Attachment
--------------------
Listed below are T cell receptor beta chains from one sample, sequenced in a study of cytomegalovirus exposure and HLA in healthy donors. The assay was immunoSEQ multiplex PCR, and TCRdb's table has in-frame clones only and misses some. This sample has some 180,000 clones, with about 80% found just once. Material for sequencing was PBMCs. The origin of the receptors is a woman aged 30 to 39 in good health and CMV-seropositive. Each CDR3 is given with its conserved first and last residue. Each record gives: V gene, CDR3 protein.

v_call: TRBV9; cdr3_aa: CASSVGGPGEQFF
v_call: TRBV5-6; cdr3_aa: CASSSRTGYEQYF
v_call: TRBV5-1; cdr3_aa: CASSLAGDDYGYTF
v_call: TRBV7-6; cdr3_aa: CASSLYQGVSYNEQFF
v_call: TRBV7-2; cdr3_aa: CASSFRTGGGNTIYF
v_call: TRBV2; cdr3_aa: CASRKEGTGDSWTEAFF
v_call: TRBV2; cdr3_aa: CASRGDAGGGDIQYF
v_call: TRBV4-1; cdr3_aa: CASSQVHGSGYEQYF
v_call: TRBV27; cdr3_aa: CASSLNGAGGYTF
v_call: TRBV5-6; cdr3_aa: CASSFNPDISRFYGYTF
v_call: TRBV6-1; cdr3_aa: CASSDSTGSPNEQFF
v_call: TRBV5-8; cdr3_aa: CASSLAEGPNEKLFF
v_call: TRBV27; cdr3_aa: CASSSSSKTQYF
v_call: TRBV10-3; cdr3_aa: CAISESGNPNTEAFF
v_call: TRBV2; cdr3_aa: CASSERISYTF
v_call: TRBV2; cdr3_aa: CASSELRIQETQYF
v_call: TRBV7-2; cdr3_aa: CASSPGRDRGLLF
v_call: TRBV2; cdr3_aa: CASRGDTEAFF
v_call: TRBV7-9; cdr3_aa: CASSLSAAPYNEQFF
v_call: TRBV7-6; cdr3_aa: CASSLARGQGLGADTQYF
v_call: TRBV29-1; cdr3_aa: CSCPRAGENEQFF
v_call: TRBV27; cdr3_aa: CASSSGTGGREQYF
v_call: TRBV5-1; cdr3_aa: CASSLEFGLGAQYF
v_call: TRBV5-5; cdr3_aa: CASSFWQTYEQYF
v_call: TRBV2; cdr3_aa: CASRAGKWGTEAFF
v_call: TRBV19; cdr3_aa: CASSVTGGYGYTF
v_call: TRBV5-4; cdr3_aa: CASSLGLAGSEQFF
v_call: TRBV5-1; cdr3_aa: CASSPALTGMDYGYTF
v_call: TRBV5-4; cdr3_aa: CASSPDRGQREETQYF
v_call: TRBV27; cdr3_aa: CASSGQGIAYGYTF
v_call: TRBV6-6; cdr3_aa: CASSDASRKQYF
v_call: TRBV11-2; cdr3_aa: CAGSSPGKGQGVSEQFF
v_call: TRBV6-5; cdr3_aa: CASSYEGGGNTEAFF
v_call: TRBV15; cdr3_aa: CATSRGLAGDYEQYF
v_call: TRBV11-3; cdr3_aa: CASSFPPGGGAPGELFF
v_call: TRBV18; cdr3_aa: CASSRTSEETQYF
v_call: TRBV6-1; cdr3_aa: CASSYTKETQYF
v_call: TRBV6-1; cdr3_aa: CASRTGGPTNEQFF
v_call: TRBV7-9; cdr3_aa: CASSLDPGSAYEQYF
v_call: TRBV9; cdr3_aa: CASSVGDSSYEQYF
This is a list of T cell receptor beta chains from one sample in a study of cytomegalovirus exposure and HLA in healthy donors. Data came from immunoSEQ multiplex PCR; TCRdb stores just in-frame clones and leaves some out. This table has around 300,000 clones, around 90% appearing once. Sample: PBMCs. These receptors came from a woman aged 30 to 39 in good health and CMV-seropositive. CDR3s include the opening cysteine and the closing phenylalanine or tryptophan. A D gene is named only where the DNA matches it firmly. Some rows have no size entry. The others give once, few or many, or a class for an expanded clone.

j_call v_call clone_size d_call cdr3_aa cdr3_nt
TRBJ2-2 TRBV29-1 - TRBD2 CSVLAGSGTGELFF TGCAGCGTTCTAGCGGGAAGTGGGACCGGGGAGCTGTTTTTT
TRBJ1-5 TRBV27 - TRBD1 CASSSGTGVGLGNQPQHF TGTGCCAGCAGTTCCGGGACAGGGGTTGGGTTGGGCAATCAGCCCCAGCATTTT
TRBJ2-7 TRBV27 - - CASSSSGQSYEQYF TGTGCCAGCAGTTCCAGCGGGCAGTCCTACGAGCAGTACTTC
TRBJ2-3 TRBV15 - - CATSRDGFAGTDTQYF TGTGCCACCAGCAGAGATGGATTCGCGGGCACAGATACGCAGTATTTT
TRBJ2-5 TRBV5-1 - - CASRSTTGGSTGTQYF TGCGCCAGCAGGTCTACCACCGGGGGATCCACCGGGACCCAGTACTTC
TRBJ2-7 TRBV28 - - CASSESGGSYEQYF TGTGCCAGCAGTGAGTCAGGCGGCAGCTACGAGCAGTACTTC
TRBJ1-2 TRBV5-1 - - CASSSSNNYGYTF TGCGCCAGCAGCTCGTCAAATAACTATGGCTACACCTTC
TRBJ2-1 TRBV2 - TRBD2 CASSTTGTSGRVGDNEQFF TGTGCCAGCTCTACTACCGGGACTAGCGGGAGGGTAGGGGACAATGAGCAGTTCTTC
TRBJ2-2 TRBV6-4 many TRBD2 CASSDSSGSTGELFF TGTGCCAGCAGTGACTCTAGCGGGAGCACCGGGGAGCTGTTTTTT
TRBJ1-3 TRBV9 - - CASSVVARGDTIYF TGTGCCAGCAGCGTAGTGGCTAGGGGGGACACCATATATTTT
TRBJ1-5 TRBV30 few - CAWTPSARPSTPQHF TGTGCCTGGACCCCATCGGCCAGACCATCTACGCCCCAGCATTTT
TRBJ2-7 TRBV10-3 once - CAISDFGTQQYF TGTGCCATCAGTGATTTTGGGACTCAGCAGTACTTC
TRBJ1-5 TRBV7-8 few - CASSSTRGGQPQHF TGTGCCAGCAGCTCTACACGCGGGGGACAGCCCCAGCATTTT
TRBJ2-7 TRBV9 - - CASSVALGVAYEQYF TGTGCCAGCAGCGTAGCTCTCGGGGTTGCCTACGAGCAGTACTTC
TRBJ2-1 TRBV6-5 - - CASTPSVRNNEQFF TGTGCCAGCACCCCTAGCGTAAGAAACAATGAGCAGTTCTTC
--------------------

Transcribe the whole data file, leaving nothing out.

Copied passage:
Listed below are T cell receptor beta chains from one sample, sequenced in a study of cytomegalovirus exposure and HLA in healthy donors. The assay was immunoSEQ multiplex PCR, and TCRdb's table has in-frame clones only and misses some. This sample has some 180,000 clones, with about 80% found just once. Material for sequencing was PBMCs. The origin of the receptors is a woman aged 30 to 39 in good health and CMV-seropositive. Each CDR3 is given with its conserved first and last residue. Each record gives: V gene, CDR3 protein.

v_call: TRBV9; cdr3_aa: CASSVGGPGEQFF
v_call: TRBV5-6; cdr3_aa: CASSSRTGYEQYF
v_call: TRBV5-1; cdr3_aa: CASSLAGDDYGYTF
v_call: TRBV7-6; cdr3_aa: CASSLYQGVSYNEQFF
v_call: TRBV7-2; cdr3_aa: CASSFRTGGGNTIYF
v_call: TRBV2; cdr3_aa: CASRKEGTGDSWTEAFF
v_call: TRBV2; cdr3_aa: CASRGDAGGGDIQYF
v_call: TRBV4-1; cdr3_aa: CASSQVHGSGYEQYF
v_call: TRBV27; cdr3_aa: CASSLNGAGGYTF
v_call: TRBV5-6; cdr3_aa: CASSFNPDISRFYGYTF
v_call: TRBV6-1; cdr3_aa: CASSDSTGSPNEQFF
v_call: TRBV5-8; cdr3_aa: CASSLAEGPNEKLFF
v_call: TRBV27; cdr3_aa: CASSSSSKTQYF
v_call: TRBV10-3; cdr3_aa: CAISESGNPNTEAFF
v_call: TRBV2; cdr3_aa: CASSERISYTF
v_call: TRBV2; cdr3_aa: CASSELRIQETQYF
v_call: TRBV7-2; cdr3_aa: CASSPGRDRGLLF
v_call: TRBV2; cdr3_aa: CASRGDTEAFF
v_call: TRBV7-9; cdr3_aa: CASSLSAAPYNEQFF
v_call: TRBV7-6; cdr3_aa: CASSLARGQGLGADTQYF
v_call: TRBV29-1; cdr3_aa: CSCPRAGENEQFF
v_call: TRBV27; cdr3_aa: CASSSGTGGREQYF
v_call: TRBV5-1; cdr3_aa: CASSLEFGLGAQYF
v_call: TRBV5-5; cdr3_aa: CASSFWQTYEQYF
v_call: TRBV2; cdr3_aa: CASRAGKWGTEAFF
v_call: TRBV19; cdr3_aa: CASSVTGGYGYTF
v_call: TRBV5-4; cdr3_aa: CASSLGLAGSEQFF
v_call: TRBV5-1; cdr3_aa: CASSPALTGMDYGYTF
v_call: TRBV5-4; cdr3_aa: CASSPDRGQREETQYF
v_call: TRBV27; cdr3_aa: CASSGQGIAYGYTF
v_call: TRBV6-6; cdr3_aa: CASSDASRKQYF
v_call: TRBV11-2; cdr3_aa: CAGSSPGKGQGVSEQFF
v_call: TRBV6-5; cdr3_aa: CASSYEGGGNTEAFF
v_call: TRBV15; cdr3_aa: CATSRGLAGDYEQYF
v_call: TRBV11-3; cdr3_aa: CASSFPPGGGAPGELFF
v_call: TRBV18; cdr3_aa: CASSRTSEETQYF
v_call: TRBV6-1; cdr3_aa: CASSYTKETQYF
v_call: TRBV6-1; cdr3_aa: CASRTGGPTNEQFF
v_call: TRBV7-9; cdr3_aa: CASSLDPGSAYEQYF
v_call: TRBV9; cdr3_aa: CASSVGDSSYEQYF
This is a list of T cell receptor beta chains from one sample in a study of cytomegalovirus exposure and HLA in healthy donors. Data came from immunoSEQ multiplex PCR; TCRdb stores just in-frame clones and leaves some out. This table has around 300,000 clones, around 90% appearing once. Sample: PBMCs. These receptors came from a woman aged 30 to 39 in good health and CMV-seropositive. CDR3s include the opening cysteine and the closing phenylalanine or tryptophan. A D gene is named only where the DNA matches it firmly. Some rows have no size entry. The others give once, few or many, or a class for an expanded clone.

j_call v_call clone_size d_call cdr3_aa cdr3_nt
TRBJ2-2 TRBV29-1 - TRBD2 CSVLAGSGTGELFF TGCAGCGTTCTAGCGGGAAGTGGGACCGGGGAGCTGTTTTTT
TRBJ1-5 TRBV27 - TRBD1 CASSSGTGVGLGNQPQHF TGTGCCAGCAGTTCCGGGACAGGGGTTGGGTTGGGCAATCAGCCCCAGCATTTT
TRBJ2-7 TRBV27 - - CASSSSGQSYEQYF TGTGCCAGCAGTTCCAGCGGGCAGTCCTACGAGCAGTACTTC
TRBJ2-3 TRBV15 - - CATSRDGFAGTDTQYF TGTGCCACCAGCAGAGATGGATTCGCGGGCACAGATACGCAGTATTTT
TRBJ2-5 TRBV5-1 - - CASRSTTGGSTGTQYF TGCGCCAGCAGGTCTACCACCGGGGGATCCACCGGGACCCAGTACTTC
TRBJ2-7 TRBV28 - - CASSESGGSYEQYF TGTGCCAGCAGTGAGTCAGGCGGCAGCTACGAGCAGTACTTC
TRBJ1-2 TRBV5-1 - - CASSSSNNYGYTF TGCGCCAGCAGCTCGTCAAATAACTATGGCTACACCTTC
TRBJ2-1 TRBV2 - TRBD2 CASSTTGTSGRVGDNEQFF TGTGCCAGCTCTACTACCGGGACTAGCGGGAGGGTAGGGGACAATGAGCAGTTCTTC
TRBJ2-2 TRBV6-4 many TRBD2 CASSDSSGSTGELFF TGTGCCAGCAGTGACTCTAGCGGGAGCACCGGGGAGCTGTTTTTT
TRBJ1-3 TRBV9 - - CASSVVARGDTIYF TGTGCCAGCAGCGTAGTGGCTAGGGGGGACACCATATATTTT
TRBJ1-5 TRBV30 few - CAWTPSARPSTPQHF TGTGCCTGGACCCCATCGGCCAGACCATCTACGCCCCAGCATTTT
TRBJ2-7 TRBV10-3 once - CAISDFGTQQYF TGTGCCATCAGTGATTTTGGGACTCAGCAGTACTTC
TRBJ1-5 TRBV7-8 few - CASSSTRGGQPQHF TGTGCCAGCAGCTCTACACGCGGGGGACAGCCCCAGCATTTT
TRBJ2-7 TRBV9 - - CASSVALGVAYEQYF TGTGCCAGCAGCGTAGCTCTCGGGGTTGCCTACGAGCAGTACTTC
TRBJ2-1 TRBV6-5 - - CASTPSVRNNEQFF TGTGCCAGCACCCCTAGCGTAAGAAACAATGAGCAGTTCTTC